Quinn jailed for 'outrageous and serious contempt'
It was not disputed that significant assets had been put beyond the reach of IBRC and the position of the Quinn defendants appeared to be that they were so successful in that regard, they themselves could not retrieve the assets, the judge said.
She did not have to decide that issue now as the sole issue before her was whether to impose a punitive sanction. She was dealing with punitive issues arising from past non-compliance with court orders.
It was important to ensure court orders were complied with and the integrity of the court system was not set at naught by “an egregious breach of court orders”.
The judge referred to her previous findings of contempt against Mr Quinn and her rejection of his evidence in the contempt hearing as not credible, evasive and unco-operative. She had also found he had given his imprimatur to the asset-stripping scheme.
She had found that Mr Quinn was in contempt via involvement in the assignment of multimillion loans and the backdating of documents with a view to showing the assignments occurred before the court orders.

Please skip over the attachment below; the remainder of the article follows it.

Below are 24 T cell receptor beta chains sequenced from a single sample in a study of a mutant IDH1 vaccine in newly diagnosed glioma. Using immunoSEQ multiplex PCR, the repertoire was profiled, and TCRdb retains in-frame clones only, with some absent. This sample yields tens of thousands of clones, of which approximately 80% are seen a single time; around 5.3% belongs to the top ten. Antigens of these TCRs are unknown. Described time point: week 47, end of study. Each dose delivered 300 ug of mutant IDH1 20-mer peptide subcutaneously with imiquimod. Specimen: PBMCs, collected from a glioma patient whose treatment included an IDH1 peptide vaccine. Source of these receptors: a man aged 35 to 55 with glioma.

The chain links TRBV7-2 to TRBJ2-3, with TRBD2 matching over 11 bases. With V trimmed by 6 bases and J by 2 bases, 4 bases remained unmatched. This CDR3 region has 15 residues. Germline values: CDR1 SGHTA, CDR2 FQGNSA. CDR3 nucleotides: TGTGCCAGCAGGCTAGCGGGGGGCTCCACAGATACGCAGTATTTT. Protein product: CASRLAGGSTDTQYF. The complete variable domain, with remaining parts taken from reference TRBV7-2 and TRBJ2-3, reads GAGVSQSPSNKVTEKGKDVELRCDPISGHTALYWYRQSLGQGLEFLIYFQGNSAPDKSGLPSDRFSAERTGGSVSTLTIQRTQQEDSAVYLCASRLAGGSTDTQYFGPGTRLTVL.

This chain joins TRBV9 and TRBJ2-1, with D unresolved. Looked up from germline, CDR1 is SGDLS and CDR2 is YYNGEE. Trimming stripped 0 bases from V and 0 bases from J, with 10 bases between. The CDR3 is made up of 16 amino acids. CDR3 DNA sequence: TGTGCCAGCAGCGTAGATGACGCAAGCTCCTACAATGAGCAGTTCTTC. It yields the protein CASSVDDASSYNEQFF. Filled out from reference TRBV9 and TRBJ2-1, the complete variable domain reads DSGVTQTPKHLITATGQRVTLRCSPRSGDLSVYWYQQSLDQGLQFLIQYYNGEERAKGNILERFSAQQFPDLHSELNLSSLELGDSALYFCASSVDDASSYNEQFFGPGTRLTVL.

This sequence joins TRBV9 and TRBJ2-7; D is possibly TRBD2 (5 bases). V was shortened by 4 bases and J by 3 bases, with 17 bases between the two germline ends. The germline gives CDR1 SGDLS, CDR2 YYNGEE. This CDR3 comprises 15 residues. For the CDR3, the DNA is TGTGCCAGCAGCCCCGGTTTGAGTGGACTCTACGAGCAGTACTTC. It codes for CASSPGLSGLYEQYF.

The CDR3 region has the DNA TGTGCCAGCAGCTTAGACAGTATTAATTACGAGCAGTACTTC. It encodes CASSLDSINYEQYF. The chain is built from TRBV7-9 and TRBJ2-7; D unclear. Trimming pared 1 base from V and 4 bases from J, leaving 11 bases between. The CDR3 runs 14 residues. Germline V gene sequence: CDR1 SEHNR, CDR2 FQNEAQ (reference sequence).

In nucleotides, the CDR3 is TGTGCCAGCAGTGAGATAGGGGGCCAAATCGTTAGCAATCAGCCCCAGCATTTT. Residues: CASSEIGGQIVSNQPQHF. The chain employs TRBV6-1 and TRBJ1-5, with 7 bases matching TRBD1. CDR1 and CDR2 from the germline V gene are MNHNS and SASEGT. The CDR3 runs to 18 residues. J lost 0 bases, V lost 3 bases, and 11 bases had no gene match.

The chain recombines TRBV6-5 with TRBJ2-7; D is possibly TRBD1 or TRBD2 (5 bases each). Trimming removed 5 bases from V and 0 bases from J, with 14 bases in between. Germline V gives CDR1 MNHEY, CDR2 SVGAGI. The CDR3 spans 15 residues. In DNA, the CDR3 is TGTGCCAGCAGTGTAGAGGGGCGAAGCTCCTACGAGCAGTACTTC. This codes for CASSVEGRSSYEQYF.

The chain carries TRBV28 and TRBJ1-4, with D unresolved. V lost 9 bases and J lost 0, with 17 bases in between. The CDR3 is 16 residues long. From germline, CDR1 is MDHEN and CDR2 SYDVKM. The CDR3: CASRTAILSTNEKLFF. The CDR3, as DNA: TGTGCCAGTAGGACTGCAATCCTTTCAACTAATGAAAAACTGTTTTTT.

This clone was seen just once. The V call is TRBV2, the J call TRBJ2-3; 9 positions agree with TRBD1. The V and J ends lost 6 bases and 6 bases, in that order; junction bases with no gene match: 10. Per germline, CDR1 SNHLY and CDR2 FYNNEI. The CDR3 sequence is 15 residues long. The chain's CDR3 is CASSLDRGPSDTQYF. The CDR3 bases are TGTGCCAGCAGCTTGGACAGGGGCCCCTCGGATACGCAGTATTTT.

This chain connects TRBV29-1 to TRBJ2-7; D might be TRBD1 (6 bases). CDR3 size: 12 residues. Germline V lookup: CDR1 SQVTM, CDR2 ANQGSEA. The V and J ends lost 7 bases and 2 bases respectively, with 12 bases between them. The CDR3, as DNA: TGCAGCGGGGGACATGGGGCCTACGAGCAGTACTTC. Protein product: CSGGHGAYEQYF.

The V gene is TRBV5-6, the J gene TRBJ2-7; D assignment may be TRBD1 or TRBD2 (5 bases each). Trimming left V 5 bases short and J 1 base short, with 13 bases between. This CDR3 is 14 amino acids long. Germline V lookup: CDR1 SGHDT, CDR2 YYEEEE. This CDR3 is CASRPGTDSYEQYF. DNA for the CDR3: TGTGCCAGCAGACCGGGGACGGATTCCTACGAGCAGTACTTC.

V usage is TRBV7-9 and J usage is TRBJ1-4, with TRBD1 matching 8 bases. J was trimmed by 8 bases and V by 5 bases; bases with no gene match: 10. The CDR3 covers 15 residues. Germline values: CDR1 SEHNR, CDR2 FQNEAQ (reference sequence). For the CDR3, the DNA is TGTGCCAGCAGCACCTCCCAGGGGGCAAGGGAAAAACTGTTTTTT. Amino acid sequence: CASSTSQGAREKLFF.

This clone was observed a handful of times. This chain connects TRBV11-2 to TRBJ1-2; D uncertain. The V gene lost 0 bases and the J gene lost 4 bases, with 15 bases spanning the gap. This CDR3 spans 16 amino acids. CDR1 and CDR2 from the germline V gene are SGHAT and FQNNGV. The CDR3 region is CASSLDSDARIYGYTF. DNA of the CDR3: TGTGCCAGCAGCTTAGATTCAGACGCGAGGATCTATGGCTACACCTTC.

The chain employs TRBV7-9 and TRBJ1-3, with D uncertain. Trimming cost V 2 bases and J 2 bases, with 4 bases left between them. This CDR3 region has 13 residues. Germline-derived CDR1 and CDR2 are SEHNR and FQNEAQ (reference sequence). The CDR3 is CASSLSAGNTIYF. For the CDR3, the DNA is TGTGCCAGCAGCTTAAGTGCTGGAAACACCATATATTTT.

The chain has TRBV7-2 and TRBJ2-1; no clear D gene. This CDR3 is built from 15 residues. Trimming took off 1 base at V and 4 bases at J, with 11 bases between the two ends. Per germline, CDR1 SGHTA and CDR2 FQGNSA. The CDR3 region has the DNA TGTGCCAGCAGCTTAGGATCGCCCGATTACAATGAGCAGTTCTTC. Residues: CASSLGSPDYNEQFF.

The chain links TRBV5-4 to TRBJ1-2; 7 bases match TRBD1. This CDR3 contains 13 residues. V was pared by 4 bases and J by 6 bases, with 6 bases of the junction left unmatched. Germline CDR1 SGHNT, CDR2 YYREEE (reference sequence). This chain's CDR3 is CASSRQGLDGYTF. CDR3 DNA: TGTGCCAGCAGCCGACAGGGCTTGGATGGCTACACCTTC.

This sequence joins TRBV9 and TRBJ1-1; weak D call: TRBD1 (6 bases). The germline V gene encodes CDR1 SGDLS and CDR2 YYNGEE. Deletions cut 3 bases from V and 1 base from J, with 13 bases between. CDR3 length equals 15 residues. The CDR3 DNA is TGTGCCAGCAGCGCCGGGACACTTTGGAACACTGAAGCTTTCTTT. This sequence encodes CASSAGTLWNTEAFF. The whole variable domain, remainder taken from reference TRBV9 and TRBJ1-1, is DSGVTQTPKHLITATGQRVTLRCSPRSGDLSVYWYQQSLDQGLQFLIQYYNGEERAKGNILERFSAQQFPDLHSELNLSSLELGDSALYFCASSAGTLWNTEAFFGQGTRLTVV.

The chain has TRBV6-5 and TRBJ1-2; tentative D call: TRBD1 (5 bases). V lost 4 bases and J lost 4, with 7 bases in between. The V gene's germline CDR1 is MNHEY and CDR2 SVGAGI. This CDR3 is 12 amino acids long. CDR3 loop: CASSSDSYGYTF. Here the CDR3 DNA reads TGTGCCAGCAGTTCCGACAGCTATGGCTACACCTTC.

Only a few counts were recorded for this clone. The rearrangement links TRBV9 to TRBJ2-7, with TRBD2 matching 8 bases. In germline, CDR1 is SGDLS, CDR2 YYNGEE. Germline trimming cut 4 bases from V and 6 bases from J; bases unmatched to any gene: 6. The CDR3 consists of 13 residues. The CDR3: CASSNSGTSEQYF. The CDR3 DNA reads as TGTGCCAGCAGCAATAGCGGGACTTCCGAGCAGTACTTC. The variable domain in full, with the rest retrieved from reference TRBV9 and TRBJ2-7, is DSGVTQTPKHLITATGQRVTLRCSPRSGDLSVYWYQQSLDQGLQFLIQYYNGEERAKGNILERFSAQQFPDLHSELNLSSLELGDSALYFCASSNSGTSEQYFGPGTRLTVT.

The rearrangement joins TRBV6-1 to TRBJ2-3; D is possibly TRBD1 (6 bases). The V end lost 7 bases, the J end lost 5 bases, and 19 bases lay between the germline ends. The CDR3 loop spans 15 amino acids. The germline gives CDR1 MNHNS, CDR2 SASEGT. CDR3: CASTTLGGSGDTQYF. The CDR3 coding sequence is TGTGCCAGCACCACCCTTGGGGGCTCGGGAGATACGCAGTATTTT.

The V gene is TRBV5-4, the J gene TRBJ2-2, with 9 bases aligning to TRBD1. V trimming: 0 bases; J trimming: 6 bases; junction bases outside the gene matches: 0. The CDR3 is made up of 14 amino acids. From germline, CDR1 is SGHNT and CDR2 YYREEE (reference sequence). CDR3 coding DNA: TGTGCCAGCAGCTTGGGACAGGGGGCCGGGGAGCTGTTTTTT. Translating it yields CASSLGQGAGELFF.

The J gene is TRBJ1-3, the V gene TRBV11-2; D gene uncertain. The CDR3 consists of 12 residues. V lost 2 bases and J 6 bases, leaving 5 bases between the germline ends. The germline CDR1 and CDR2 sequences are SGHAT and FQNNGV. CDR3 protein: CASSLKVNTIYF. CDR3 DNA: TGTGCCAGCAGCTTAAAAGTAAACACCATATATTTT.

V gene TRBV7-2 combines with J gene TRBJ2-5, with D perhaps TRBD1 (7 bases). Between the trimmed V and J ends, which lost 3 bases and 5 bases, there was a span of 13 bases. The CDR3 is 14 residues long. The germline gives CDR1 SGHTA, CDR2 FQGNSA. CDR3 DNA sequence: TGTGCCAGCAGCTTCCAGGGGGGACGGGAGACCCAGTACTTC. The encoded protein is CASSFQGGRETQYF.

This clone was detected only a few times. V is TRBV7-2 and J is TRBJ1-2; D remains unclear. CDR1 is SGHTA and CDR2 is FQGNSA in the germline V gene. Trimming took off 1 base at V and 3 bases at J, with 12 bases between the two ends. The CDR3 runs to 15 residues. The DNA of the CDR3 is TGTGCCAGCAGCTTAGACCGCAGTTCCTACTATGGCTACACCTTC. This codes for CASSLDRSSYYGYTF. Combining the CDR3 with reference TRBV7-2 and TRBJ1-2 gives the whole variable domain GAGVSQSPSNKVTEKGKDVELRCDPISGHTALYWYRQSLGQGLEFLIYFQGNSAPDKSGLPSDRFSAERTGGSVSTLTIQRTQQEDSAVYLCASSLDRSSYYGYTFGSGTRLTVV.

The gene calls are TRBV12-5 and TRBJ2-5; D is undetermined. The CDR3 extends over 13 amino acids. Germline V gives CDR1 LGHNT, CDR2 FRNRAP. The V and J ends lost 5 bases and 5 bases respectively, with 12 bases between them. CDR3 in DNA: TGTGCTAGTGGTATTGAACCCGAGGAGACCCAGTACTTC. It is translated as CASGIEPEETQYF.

She also found contempt via his involvement in a €500,000 payment to Larissa Puga, general director of Quinn Properties Ukraine, on the eve of the bank’s takeover of that company.
Mr Quinn had denied involvement in any of those matters and is appealing her findings in that regard. This week he also said he had co-operated fully with the bank in its efforts to recover assets but the bank disputed those claims.
The judge referred to the “impassioned plea” by Mr Grant not to jail Mr Quinn.
He had said Mr Quinn had several health issues and had fallen from being Ireland’s richest man employing up to 8,000 people to a position where he was “broken”, “bereft” and “bankrupt”.
The bank had argued that Mr Quinn had failed to purge his contempt and that it believed various Quinn family members were continuing to direct steps to prevent it from recovering assets for the Irish taxpayer. Those claims were denied.
The judge delivered her ruling in a courtroom packed with lawyers, journalists and supporters of Mr Quinn. Mr Quinn’s son Seán and sons-in-law Niall McPartland and Stephen Kelly were also in court. IBRC was represented by its chief executive Mike Aynsley and senior executive Richard Woodhouse.
THE JUDGE SEÁN QUINN
Ms Justice Elizabeth Dunne
on Mr Quinn’s contempt:
“Nothing short of outrageous”
“Mr Quinn spoke of the way in which these proceedings ‘negatively consumed’ his life and that of his wife’s family. In my view, he has only himself to blame.”
“I cannot come to any other conclusion but that the contempt of court of which Mr Quinn was found guilty falls into the category of cases involving serious misconduct.”
Seán Quinn snr
“They put me in jail, my son in jail, for the dissipating of assets of companies the family owned and that the bank had never loaned a penny to.”